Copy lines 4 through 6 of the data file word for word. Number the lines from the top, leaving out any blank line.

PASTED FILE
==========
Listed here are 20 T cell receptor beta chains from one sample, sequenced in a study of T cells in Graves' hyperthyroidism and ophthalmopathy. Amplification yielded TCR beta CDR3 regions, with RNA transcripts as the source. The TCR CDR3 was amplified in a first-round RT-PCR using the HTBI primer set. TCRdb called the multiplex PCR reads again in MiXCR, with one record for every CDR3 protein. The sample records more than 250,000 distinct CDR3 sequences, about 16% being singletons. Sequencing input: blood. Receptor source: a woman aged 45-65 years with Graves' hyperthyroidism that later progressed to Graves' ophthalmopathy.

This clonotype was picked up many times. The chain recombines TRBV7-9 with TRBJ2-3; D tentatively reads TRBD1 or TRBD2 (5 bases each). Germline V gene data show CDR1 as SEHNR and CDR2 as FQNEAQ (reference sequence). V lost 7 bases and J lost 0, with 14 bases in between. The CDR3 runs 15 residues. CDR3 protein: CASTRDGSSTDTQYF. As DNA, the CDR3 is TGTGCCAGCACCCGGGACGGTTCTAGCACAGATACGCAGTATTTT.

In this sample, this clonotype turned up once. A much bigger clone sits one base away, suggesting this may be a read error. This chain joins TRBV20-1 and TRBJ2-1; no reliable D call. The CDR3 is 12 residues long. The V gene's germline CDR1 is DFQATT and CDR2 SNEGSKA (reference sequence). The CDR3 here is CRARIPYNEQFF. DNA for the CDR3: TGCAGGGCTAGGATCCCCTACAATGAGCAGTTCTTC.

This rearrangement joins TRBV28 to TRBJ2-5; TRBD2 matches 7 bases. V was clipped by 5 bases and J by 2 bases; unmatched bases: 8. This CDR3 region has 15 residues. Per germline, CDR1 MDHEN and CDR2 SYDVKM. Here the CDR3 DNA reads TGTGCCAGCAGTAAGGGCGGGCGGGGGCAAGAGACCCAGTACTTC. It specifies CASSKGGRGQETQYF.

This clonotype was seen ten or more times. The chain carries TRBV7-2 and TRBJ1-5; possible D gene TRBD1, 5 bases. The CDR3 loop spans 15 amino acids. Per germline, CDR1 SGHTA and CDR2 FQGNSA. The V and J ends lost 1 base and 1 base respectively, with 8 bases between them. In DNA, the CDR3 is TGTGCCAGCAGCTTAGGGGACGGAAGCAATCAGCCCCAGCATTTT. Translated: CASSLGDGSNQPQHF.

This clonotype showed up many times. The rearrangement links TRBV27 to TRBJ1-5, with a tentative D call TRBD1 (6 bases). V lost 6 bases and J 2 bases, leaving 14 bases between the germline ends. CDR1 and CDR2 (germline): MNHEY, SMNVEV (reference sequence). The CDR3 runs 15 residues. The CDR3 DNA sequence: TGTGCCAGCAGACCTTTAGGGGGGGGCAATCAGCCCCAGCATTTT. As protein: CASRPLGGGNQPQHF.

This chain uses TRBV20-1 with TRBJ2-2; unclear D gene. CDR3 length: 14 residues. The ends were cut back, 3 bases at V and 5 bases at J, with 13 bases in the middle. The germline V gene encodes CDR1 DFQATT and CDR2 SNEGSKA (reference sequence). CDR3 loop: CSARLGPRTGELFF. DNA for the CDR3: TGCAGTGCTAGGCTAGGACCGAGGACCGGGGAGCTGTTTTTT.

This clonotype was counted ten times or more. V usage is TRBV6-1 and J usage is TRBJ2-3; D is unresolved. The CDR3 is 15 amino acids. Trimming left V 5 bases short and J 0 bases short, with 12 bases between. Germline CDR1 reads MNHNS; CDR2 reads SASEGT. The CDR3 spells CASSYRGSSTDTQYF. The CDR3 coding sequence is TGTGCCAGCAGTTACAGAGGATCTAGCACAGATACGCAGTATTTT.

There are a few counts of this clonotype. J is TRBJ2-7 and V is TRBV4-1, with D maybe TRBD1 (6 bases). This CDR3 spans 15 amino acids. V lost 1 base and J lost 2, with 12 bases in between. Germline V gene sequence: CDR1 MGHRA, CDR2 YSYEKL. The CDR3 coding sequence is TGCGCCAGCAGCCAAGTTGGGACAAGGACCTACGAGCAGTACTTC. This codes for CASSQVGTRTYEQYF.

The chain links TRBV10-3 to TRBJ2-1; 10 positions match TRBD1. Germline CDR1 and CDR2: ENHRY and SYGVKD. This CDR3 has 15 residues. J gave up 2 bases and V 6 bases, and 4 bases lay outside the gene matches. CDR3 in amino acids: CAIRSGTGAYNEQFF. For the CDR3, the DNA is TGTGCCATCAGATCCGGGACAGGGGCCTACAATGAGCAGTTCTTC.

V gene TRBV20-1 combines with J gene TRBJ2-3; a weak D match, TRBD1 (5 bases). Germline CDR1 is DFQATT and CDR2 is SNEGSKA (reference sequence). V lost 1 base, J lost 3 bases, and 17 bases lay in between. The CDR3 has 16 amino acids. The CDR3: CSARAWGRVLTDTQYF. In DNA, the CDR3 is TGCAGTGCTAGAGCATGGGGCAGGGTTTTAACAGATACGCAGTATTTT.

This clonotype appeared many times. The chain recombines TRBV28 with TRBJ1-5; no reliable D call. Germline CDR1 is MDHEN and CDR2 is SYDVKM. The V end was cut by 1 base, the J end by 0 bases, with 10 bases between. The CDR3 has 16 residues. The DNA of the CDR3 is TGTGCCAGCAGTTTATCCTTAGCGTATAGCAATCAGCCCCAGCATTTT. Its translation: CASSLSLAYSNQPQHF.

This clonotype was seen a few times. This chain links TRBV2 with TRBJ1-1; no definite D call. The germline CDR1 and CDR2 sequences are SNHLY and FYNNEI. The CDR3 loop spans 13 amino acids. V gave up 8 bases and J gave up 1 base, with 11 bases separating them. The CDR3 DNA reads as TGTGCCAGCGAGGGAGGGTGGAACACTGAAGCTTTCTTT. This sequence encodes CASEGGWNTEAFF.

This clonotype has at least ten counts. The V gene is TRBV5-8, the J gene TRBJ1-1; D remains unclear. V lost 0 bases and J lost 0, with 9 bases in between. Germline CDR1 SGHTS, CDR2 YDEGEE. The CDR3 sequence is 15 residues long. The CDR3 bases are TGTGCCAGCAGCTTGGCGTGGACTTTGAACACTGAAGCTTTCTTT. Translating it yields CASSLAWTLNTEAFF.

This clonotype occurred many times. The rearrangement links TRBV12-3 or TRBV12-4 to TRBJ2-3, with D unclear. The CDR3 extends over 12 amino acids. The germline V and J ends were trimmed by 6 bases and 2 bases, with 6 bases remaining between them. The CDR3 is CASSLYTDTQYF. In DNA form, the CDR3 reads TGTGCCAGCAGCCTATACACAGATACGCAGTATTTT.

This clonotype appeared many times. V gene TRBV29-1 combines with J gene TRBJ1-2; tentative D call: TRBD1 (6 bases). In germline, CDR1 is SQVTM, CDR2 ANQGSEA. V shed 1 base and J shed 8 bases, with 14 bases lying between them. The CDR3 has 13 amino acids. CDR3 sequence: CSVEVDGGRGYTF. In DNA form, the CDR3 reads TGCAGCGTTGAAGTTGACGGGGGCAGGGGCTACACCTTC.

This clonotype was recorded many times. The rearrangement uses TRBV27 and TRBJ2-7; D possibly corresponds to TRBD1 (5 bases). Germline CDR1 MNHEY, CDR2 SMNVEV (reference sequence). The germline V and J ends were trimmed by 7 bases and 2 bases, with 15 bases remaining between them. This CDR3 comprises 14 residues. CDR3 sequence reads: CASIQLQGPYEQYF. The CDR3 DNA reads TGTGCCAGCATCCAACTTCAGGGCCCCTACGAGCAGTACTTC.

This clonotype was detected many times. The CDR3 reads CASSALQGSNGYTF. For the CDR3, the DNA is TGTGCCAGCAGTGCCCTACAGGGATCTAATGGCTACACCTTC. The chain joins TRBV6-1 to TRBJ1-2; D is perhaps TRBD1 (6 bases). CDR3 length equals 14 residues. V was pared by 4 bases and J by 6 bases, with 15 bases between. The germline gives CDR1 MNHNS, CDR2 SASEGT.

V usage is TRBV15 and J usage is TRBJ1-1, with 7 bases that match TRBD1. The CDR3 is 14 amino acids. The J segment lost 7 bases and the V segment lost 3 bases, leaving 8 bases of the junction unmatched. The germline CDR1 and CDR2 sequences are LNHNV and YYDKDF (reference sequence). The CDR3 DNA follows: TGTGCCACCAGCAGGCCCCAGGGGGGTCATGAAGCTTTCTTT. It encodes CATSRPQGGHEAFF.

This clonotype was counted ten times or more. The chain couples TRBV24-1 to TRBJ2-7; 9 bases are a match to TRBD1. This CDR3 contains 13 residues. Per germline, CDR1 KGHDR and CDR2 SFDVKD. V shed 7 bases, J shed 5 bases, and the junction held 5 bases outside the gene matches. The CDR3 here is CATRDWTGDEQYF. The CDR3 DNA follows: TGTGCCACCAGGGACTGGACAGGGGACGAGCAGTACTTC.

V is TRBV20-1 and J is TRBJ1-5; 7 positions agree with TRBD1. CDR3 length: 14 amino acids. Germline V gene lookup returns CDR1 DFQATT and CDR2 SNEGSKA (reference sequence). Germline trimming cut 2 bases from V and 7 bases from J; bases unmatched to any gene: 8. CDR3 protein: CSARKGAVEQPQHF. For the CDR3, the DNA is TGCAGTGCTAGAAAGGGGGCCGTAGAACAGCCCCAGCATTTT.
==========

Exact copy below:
This rearrangement joins TRBV28 to TRBJ2-5; TRBD2 matches 7 bases. V was clipped by 5 bases and J by 2 bases; unmatched bases: 8. This CDR3 region has 15 residues. Per germline, CDR1 MDHEN and CDR2 SYDVKM. Here the CDR3 DNA reads TGTGCCAGCAGTAAGGGCGGGCGGGGGCAAGAGACCCAGTACTTC. It specifies CASSKGGRGQETQYF.

This clonotype was seen ten or more times. The chain carries TRBV7-2 and TRBJ1-5; possible D gene TRBD1, 5 bases. The CDR3 loop spans 15 amino acids. Per germline, CDR1 SGHTA and CDR2 FQGNSA. The V and J ends lost 1 base and 1 base respectively, with 8 bases between them. In DNA, the CDR3 is TGTGCCAGCAGCTTAGGGGACGGAAGCAATCAGCCCCAGCATTTT. Translated: CASSLGDGSNQPQHF.

This clonotype showed up many times. The rearrangement links TRBV27 to TRBJ1-5, with a tentative D call TRBD1 (6 bases). V lost 6 bases and J 2 bases, leaving 14 bases between the germline ends. CDR1 and CDR2 (germline): MNHEY, SMNVEV (reference sequence). The CDR3 runs 15 residues. The CDR3 DNA sequence: TGTGCCAGCAGACCTTTAGGGGGGGGCAATCAGCCCCAGCATTTT. As protein: CASRPLGGGNQPQHF.